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Dispatch from Stabtown

Bat'lethEven as my first Post column of the week smashes through the Full Comment record book for hits, my distinctly better (but more parochial) second column, about a mayor's flirtation with knife control, is hitting the doorstep. (I had a hand in today's unsigned leader on the new Conservative anti-crime measures, too.)

Although my own mail has been strongly "pro" on the Tuesday column—which is prefaced by a warning that it should not be taken in strict seriousness, and which has attracted attention mostly for the weaker half of the argument—there have been a few minority reports from the blogosphere from baby boomers objecting that, as individuals, they darn well paid their own way, dadgummit. Some have even ventured to suggest that their generation has somehow prepaid for the future services ours will receive from the government. Since it is apparently not widely known, let me note that if you are 65 years old today, the entire net public debt of Canada when you were 20 was about $118 billion in today's money. The figure peaked in the mid-'90s (right around the Freedom 55 mark) at $750 billion. Those who somehow missed out on their fair share of the difference have my sympathies.


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Comments (8)


And yet, when I think of blades, I think of Saskatoon.

Garth Wood:

I think of Wesley Snipes.  I also think of him when I think of tax evasion.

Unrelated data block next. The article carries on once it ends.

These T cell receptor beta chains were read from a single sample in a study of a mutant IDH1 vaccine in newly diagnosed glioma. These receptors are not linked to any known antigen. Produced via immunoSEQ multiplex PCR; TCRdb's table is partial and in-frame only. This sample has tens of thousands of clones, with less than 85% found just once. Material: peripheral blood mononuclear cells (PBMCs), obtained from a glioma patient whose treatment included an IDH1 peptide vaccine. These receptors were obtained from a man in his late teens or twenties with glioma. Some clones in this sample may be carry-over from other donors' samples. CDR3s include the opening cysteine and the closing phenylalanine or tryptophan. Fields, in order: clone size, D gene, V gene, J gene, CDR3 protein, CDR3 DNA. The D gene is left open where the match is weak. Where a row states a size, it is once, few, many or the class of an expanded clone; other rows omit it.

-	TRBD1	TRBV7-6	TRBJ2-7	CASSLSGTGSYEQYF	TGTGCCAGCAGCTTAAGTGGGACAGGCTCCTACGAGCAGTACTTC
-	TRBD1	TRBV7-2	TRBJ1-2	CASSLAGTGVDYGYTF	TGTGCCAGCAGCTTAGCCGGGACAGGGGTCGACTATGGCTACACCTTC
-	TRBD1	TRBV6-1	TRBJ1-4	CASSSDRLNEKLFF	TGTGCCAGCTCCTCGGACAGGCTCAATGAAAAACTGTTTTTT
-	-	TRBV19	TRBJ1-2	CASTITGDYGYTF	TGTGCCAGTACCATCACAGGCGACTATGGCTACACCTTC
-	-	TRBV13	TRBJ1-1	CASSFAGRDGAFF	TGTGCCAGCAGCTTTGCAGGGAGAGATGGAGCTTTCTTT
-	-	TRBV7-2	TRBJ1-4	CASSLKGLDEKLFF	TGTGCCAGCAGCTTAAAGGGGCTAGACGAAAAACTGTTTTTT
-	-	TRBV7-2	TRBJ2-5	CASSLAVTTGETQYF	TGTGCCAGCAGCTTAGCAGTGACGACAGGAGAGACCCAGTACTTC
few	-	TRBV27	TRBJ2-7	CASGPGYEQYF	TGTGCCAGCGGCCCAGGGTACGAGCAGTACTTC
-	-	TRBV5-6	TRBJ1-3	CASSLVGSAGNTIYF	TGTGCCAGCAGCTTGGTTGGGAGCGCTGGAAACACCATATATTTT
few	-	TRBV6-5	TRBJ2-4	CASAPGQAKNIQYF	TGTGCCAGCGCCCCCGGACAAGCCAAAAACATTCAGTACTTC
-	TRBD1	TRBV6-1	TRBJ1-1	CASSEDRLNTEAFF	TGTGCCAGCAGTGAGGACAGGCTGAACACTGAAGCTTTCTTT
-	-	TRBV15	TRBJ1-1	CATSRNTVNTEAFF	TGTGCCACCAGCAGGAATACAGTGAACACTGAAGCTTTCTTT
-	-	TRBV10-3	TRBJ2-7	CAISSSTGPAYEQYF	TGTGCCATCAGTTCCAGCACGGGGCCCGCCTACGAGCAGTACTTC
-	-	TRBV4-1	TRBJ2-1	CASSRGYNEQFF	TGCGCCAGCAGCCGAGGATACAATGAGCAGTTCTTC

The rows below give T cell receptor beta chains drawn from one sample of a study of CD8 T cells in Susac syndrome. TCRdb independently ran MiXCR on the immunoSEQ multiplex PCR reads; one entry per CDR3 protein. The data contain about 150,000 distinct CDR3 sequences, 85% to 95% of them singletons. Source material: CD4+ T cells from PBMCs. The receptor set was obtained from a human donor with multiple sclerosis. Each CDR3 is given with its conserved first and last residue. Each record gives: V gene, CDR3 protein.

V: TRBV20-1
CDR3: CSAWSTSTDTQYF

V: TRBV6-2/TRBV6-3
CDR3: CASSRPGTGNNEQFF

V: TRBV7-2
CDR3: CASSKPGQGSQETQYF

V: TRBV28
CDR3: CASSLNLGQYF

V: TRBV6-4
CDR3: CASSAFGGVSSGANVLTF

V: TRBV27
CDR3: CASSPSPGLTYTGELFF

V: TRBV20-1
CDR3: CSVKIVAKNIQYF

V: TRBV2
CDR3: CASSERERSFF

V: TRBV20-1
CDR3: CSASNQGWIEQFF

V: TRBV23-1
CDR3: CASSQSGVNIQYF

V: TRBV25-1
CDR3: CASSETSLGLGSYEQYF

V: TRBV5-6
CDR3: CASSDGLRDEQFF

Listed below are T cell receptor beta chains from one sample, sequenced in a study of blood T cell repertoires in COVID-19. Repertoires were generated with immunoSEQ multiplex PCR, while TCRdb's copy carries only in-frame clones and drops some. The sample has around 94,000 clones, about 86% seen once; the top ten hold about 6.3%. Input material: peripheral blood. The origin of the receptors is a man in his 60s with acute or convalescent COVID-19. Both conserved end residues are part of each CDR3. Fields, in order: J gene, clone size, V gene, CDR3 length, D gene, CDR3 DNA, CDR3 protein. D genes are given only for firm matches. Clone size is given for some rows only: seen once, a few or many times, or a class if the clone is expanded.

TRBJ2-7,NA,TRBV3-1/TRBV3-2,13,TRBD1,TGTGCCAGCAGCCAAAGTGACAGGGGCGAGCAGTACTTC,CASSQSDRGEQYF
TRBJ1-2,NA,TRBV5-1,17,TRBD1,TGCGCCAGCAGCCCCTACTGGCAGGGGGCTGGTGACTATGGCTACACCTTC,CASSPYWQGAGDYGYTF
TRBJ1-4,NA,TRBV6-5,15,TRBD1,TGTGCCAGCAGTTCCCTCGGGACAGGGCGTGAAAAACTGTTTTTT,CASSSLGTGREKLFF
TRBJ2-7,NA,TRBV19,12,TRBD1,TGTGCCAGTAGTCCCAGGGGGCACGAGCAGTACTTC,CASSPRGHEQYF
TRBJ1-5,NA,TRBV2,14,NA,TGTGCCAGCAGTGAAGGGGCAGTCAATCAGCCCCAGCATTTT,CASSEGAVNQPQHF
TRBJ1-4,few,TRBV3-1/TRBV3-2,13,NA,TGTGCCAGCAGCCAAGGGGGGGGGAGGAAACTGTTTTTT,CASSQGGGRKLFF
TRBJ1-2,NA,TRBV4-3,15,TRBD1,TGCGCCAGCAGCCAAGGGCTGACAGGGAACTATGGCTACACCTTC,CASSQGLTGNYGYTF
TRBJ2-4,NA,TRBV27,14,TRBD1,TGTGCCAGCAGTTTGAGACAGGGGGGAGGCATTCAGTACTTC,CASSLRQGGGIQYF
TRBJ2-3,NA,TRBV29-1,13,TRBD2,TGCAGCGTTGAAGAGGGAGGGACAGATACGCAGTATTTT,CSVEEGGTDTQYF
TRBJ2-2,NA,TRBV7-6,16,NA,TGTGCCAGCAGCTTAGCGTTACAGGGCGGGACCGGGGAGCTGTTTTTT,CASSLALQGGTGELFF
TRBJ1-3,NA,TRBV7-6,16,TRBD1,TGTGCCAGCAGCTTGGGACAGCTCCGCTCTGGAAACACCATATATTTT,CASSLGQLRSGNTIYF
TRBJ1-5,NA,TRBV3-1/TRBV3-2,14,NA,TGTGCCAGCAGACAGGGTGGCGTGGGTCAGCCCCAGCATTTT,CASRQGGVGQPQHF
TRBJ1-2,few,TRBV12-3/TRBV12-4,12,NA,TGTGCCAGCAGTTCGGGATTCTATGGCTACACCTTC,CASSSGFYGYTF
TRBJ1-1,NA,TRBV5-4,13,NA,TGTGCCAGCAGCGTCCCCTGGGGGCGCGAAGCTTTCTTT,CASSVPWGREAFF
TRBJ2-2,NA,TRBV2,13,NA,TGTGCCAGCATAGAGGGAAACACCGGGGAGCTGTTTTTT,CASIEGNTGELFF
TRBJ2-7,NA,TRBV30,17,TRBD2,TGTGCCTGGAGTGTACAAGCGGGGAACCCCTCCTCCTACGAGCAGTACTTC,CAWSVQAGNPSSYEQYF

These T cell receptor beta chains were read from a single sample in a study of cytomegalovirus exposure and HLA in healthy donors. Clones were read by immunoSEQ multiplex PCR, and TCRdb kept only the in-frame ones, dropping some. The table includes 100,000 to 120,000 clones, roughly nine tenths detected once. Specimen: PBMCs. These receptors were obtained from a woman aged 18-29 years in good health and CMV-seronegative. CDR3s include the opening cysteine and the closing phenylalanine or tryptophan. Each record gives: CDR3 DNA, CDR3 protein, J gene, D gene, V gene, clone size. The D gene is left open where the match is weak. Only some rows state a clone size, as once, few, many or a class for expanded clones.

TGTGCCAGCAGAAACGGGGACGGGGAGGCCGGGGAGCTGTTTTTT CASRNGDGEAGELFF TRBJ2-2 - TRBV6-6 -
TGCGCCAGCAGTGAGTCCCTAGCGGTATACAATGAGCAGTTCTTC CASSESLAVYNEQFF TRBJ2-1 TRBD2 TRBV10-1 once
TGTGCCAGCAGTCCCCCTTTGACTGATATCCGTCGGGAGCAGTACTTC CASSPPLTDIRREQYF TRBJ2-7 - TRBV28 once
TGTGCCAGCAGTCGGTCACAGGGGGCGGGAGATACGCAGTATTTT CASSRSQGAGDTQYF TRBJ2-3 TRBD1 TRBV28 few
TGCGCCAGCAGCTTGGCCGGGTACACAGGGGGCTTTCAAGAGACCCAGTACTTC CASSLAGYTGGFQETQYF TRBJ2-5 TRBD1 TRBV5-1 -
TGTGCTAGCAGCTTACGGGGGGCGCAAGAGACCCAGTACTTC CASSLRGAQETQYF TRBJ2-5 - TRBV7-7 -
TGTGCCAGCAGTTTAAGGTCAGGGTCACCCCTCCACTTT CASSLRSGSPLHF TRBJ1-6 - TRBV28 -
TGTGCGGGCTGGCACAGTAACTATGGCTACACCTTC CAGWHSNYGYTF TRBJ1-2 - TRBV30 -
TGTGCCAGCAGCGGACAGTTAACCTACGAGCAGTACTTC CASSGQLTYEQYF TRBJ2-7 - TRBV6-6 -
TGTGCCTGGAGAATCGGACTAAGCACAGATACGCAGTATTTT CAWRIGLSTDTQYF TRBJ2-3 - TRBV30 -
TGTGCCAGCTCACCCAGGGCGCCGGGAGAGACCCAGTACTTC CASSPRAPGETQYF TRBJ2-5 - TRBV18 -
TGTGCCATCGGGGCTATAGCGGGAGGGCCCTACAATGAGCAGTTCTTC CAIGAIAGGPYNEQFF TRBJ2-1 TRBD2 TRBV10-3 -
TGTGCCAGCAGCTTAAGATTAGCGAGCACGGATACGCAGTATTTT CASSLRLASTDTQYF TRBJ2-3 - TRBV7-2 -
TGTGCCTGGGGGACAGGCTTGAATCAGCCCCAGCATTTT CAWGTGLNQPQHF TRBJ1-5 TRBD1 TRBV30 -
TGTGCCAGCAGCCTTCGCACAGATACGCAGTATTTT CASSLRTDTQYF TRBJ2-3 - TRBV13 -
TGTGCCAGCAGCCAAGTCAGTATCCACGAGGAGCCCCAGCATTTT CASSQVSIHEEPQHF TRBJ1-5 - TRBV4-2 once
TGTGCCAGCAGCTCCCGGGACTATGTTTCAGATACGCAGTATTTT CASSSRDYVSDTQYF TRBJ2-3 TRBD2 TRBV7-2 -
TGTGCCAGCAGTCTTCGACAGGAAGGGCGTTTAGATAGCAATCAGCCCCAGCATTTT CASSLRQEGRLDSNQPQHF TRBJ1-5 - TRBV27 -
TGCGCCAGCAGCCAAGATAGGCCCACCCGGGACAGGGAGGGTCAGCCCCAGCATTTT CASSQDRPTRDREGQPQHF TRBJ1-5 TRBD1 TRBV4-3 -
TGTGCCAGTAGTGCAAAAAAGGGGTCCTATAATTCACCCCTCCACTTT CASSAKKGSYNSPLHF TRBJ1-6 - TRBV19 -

Just sayin'.

Lord Bob:

Colby, I see what you're trying to do when you compare national debts pre- and post-baby boom, but I must disagree with your conclusion.

As we all know, when you go into debt to get something, you're basically getting it for free. It's the same reason so many of us take out mortgages we can't possibly afford so we can get big houses and purchase new 47-inch televisions and laptops on credit. If you don't have to pay for it up front, are you really paying for it at all?

Sincerely, a guy with $20,000 in student loans and no degree.

Regarding the knife column, I'm still reminded of the immortal words from Chris Rock in "There's No Sex (In the Champagne Room)" -- N-bomb and all:

"Don't go to parties with metal detectors

Sure it feels safe inside; but what about
all those niggaz waitin outside with guns?

They know you ain't got one.."


Hey, Colby, grats on making it onto Arts and Letters Daily with your Boomers screed!



A boomer who would like to point out that someday you'll be old too.

Garth Wood:

"...someday you'll be old too."

Er, not necessarily a foregone conclusion.  In University, I kept thinking all my friends and I would grow old together.  Several decades later, a lot of them are already dead.

Kinda depressing, that.


While most people in Britain would indeed agree with you on the impact (or lack of) that gun-control has on violence, they'd probably also agree with your comment that "Every time somebody gets pig-stuck in an alleyway here, several bystanders who might have been wounded in some Toronto-style shootout have implicitly been saved".

Knife crime's a real problem here, but the relatively few shootings we have almost inevitably end in the accidental shooting of a child, or trainee nurse, or some other patently uninvolved party.


Personally if I had a choice in the matter I would prefer getting shot over getting stabbed! Getting stabbed would hurt too much! :D


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